A bit of Second World War flying history, a B-17 Flying Fortress, called the ‘Madra Maiden’ touched down March 6 at Eugene, Ore., as part of a continuing effort to teach people about the war against the Axis powers, and the airmen who served.
The silver, four-engine bomber arrived from Portland, where substantial rain kept it on the tarmac for the remainder of the afternoon. But 95-year-old Alton Richard Andrews, who goes by ‘Andy,’ was still happy to stroll through a familiar part of history.
He was a bombardier in the 398th Bomb Group, he said, and the Fortress was a good place provided it did not get hit by anti-aircraft flak.
Andrews was shot down over Munich and put in a prison camp, he explained.
First planned and built by Boeing aircraft in Seattle in 1934, 12,000 B-17s were made during World War II. Now, only 12 remain flying in the world.
The Flying Fortress carried a crew of 10. They bombarded the Third Reich and its allies, while fighting off enemy fighters with its complement of 13 machine guns.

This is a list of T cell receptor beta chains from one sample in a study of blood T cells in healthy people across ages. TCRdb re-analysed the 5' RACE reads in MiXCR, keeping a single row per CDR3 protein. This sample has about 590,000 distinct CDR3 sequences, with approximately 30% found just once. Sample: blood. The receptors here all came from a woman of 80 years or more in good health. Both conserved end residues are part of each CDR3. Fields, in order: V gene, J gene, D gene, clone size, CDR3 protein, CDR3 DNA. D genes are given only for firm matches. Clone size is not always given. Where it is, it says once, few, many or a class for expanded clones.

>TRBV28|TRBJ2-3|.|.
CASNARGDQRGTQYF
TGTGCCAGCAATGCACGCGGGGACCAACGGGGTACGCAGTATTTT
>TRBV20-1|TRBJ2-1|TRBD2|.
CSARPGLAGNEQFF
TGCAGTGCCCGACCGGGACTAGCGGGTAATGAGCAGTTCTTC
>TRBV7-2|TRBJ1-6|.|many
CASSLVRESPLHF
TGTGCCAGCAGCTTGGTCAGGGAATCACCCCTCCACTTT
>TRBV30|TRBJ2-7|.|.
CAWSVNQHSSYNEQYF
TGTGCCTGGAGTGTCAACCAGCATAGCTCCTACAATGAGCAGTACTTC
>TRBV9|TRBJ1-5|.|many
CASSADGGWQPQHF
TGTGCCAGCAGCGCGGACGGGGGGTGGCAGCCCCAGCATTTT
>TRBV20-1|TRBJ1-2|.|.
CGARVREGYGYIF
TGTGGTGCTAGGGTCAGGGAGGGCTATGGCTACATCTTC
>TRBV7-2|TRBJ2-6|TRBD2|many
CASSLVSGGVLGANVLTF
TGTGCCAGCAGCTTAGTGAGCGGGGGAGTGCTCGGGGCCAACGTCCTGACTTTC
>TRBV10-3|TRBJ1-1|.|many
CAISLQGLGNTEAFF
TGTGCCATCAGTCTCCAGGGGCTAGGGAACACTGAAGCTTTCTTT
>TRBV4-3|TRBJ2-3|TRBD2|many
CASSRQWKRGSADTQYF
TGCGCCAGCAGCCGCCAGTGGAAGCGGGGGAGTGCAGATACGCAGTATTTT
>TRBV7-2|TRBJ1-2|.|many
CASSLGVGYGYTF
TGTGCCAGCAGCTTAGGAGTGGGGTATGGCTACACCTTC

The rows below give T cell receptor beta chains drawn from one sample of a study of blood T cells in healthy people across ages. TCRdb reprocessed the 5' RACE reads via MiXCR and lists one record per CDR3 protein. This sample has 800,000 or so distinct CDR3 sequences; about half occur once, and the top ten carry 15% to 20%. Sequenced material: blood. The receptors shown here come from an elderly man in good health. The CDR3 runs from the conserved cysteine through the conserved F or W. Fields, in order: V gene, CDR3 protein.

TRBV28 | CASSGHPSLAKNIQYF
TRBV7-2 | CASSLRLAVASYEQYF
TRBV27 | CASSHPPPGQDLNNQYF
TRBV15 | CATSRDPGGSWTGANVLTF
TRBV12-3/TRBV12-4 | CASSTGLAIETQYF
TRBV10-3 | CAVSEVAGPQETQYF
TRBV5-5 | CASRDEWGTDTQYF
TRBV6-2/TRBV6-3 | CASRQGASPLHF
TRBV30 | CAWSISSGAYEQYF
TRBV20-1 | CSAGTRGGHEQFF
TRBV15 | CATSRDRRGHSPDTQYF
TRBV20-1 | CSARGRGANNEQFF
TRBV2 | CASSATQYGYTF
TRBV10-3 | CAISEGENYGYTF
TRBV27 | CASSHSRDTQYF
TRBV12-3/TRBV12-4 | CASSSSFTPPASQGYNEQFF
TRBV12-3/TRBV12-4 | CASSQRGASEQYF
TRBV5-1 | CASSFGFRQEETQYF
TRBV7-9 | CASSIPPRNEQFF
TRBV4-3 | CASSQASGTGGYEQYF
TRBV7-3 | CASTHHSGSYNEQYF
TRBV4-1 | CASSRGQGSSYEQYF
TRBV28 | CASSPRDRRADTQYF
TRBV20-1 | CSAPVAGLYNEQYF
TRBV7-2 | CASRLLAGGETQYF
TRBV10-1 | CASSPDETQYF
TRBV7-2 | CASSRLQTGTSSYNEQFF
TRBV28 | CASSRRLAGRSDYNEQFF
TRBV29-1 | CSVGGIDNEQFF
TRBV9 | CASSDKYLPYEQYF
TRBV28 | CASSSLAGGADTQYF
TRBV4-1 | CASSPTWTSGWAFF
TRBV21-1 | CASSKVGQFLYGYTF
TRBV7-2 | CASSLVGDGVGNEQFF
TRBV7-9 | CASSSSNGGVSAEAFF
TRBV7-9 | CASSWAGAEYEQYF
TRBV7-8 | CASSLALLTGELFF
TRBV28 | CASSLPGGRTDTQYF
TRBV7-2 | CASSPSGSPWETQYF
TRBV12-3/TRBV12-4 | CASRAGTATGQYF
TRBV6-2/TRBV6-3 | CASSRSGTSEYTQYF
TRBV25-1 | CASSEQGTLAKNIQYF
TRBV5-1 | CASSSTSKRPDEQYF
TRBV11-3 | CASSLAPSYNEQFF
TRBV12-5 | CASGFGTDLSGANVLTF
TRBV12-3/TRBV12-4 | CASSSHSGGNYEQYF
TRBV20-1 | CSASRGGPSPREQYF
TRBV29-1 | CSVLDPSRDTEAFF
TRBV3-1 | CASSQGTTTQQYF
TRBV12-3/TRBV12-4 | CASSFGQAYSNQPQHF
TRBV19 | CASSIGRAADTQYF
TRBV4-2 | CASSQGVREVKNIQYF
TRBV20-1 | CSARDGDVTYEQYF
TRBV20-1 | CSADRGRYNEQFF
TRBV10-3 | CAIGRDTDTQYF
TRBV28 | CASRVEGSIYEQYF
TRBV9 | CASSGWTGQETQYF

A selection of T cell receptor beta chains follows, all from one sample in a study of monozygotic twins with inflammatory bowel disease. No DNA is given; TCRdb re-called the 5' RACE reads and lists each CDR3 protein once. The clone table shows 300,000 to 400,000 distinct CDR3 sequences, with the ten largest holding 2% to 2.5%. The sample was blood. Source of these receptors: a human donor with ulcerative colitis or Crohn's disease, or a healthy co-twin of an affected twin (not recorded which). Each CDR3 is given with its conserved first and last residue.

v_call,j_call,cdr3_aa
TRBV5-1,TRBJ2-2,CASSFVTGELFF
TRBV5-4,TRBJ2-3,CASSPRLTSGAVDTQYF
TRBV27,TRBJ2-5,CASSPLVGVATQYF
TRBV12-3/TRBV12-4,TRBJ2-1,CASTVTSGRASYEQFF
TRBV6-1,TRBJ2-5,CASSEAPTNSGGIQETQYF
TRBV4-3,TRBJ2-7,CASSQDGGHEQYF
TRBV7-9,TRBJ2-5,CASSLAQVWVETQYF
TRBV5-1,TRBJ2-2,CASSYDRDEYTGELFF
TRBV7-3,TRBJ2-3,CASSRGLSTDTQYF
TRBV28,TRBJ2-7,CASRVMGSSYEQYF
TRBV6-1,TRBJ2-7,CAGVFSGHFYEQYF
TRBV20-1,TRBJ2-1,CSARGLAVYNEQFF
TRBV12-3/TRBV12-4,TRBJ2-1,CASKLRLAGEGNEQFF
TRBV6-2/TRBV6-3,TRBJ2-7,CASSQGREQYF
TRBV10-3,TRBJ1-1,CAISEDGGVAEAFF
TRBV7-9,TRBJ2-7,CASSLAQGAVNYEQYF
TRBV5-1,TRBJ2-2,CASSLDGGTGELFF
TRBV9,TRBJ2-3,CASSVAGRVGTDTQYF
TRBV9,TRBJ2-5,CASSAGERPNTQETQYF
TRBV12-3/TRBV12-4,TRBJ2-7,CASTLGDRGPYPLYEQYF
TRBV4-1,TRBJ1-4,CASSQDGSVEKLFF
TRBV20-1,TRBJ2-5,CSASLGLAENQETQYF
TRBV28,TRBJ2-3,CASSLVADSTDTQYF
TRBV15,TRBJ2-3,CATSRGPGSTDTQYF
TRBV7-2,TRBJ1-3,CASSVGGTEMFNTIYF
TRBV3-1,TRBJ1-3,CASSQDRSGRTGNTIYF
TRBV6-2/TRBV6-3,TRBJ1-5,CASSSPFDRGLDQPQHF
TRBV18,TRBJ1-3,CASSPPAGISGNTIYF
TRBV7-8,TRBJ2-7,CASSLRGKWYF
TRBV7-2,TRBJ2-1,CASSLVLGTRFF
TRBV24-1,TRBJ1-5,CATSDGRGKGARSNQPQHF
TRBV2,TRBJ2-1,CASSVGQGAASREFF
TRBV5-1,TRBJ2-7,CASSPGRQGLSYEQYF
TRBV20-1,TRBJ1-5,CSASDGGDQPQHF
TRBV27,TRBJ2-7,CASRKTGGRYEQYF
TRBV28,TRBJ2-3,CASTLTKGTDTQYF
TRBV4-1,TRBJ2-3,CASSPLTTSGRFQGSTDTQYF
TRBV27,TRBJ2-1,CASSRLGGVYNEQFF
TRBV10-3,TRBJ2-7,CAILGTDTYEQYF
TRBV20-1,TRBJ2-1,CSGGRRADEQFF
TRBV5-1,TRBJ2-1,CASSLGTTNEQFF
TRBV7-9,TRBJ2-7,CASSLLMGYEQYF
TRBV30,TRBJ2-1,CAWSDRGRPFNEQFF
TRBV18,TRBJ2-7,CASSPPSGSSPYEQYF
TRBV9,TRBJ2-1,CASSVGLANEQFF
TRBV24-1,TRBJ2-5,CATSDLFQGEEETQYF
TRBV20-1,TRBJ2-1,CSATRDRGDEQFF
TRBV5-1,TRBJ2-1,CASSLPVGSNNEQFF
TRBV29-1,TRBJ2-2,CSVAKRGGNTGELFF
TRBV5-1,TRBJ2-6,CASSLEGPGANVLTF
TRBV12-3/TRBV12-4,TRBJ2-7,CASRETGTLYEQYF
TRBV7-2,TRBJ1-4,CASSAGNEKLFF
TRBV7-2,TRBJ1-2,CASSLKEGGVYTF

Liberty Foundation volunteers David Keller says missions were trying.
When the first missions began, the life expectancy was half-a-dozen missions, Keller explained. So the crewmen realized when they first went over to Europe, they were due to fly 25 missions, but your life expectancy was six. It isn’t hard to do the arithmetic.
Of those men, he has never heard one call themselves a hero, they always considered the guys who died to be the heroes, he said.
A fellow volunteer, Jerry Ritter, said the Liberty Foundation flies the Madras Maiden around to educate visitors about the ‘Greatest Generation.’
Because those guys quite literally rescued the world, Ritter added. They and their mates, and the women and men who built the aircraft, defeated the supreme evil in world history, KLCC reported.
The B-17 is open to the public on March 11th and 12th. There is no charge for tours, while a flight costs $450 per person to offset the $1.5 million annual maintenance and operating costs.